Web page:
It's time like these that I wish there were more hours in the day. Times like what, weary RWG? Why don't you just take those damn high heels off and start your weekend?
Well, for starters, I just learned last night that I should be paying MUCH closer attention to the FCC's public notice web site.
Had I done this, I would have discovered that the revelations made on this very blog are being cited in FCC filings by ViaSat as examples of how Row 44 allegedly isn't being forthcoming with the agency about its in-flight testing of Ku band-based connectivity aboard that Albatross seaplane on which I had so much fun climbing atop for a photo shoot in Long Beach.
For example, in an 18 September letter to the FCC, regarding Row 44's request for special 60-day temporary authority (STA) to operate twelve (12) AMSS Earth stations mounted on commercial and private aircraft, ViaSat's counsel lists Runway Girl as one of two independent sources confirming that "Row 44 has in fact conducted some of the proposed operations within the United States without having obtained the STA from the commission that Row 44 seeks".
Indeed, my blog entitled "A whale of a good time aboard Row 44's Albatros seaplane" is ViaSat's "Exhibit 1", while a report from local station KNBC(TV) is "Exhibit 2". Both reports have given ViaSat some serious fodder in its continued objections to Row 44's activities (yes, Albatros needed an extra "s" on the end. I know you guys are paying attention).
You can check out the entire 18 September filing here. September 18, 2008 Filing.pdf
Also check out ViaSat's 1 October filing which is particularly relevant as it explains why the firm believes the scope of the experimental license being used by Row 44 is very limited, and does not allow what Southwest wants to do. October 1, 2008 Filing.pdf
But here's the key quote from the 18 September letter:
"Mary Kirby, author of the Runway Girl blog published by Flight, the world's leading provider of aerospace news and data, notes that she sent herself an email while aboard a seaplane 'equipped with Row 44's in-flight connectivity service', which 'floated happily on the waters off of Long Beach before our flight'."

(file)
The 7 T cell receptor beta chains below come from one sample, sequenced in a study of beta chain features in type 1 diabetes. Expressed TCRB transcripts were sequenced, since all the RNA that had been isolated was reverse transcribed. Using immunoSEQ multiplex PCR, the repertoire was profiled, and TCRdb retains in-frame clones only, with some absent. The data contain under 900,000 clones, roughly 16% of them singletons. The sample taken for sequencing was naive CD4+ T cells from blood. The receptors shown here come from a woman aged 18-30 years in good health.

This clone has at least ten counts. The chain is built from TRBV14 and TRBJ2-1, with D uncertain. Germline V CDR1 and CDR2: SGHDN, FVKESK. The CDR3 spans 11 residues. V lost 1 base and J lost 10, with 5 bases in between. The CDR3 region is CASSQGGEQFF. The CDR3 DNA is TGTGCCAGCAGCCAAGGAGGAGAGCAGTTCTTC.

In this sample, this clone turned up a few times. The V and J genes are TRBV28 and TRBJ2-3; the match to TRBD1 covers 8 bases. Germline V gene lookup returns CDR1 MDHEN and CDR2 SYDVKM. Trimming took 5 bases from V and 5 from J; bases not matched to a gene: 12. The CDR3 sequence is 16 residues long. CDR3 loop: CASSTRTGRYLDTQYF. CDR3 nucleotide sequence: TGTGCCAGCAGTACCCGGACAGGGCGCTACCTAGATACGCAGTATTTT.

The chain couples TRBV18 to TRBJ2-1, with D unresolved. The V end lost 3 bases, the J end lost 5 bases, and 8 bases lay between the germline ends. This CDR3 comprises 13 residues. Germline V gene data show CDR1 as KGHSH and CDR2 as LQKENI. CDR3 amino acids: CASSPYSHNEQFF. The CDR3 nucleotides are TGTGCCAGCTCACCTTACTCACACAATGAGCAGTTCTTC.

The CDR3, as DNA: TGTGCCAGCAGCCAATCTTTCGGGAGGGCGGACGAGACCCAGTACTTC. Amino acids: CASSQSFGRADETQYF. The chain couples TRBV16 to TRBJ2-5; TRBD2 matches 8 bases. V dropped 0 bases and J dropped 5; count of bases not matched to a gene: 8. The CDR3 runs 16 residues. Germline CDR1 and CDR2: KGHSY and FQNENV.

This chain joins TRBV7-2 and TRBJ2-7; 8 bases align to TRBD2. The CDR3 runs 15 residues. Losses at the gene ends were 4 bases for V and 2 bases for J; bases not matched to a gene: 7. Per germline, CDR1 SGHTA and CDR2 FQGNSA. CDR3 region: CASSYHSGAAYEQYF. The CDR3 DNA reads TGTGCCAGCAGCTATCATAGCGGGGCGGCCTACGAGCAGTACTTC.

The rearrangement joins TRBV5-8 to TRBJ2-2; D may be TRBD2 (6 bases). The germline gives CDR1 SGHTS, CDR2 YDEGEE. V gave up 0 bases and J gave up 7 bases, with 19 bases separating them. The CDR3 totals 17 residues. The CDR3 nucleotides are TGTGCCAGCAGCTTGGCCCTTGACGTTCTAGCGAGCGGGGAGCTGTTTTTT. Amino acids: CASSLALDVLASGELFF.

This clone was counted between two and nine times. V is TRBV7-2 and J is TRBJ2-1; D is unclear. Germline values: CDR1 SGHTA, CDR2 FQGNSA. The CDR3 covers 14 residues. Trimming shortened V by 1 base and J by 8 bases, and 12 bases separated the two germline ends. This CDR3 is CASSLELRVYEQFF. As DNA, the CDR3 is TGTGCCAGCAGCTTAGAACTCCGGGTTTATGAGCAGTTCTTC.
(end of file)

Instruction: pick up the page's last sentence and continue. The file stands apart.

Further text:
If you've made it this far with me, read on for what I'd like to file under the header: "You can't make this stuff up".
As mentioned in my Thursday teaser blog, yesterday I had a lovely chat with ViaSat director of regulatory affairs Daryl Hunter concerning the firm's objection to Row 44's application to the FCC for a permanent AMSS license (sod all the STAs, they want - and need - a permanent license to quiet ViaSat and ensure carriers can charge passengers for Row 44's in-flight connectivity service).
In the teaser blog, I mentioned ViaSat was preparing a new letter to the FCC that would dispute what it believes is Row 44's unauthorized transmissions from the Albatross aircraft and its commercial trial plans.
Then I received an email from Hunter that included the following:
"I forgot to mention while on the phone that we were referring to your article in the letter."
Sure enough, in an 11 December letter to the FCC - see here ViaSat Ex Parte Letter (12-11-08) (2).pdf - ViaSat calls out Row 44 for details divulged in my blog: "Row 44 on record about Alaska trial and Southwest install".
"Recent statements by Row 44's president, Gregg Fialcowitz, establish that Row 44 has continued its unauthorized operations. Specifically, on December 9, 2008, Mary Kirby, author of the well-known 'Runway Girl' blog, published a report quoting Mr. Fialcowitz in which he: (i) claimed that Row 44 has received 'FCC approval for the trials [of its proposed AMSS system]', (ii) represented that Row 44 is 'presently operating in the US under a temporary FCC license', and (iii) stated that Row 44 has been 'flying the [Row 44] Albatross all over the place testing and showing off the system/service in flight'."
Well blow me over. I had just blogged about myself without realizing it. Like I said, there is not enough hours in the day. Or perhaps, RWG doesn't get enough hours of sleep. Which takes me back to that stacked sleeper bed idea.
Next week, when Flight magazine hits the stands, I'll be at liberty to discuss MmilleniumM Group's plan for bringing stacked sleepers to a long-haul, economy-class cabin near you.
Meanwhile, I think I need to have a little chat with Row 44...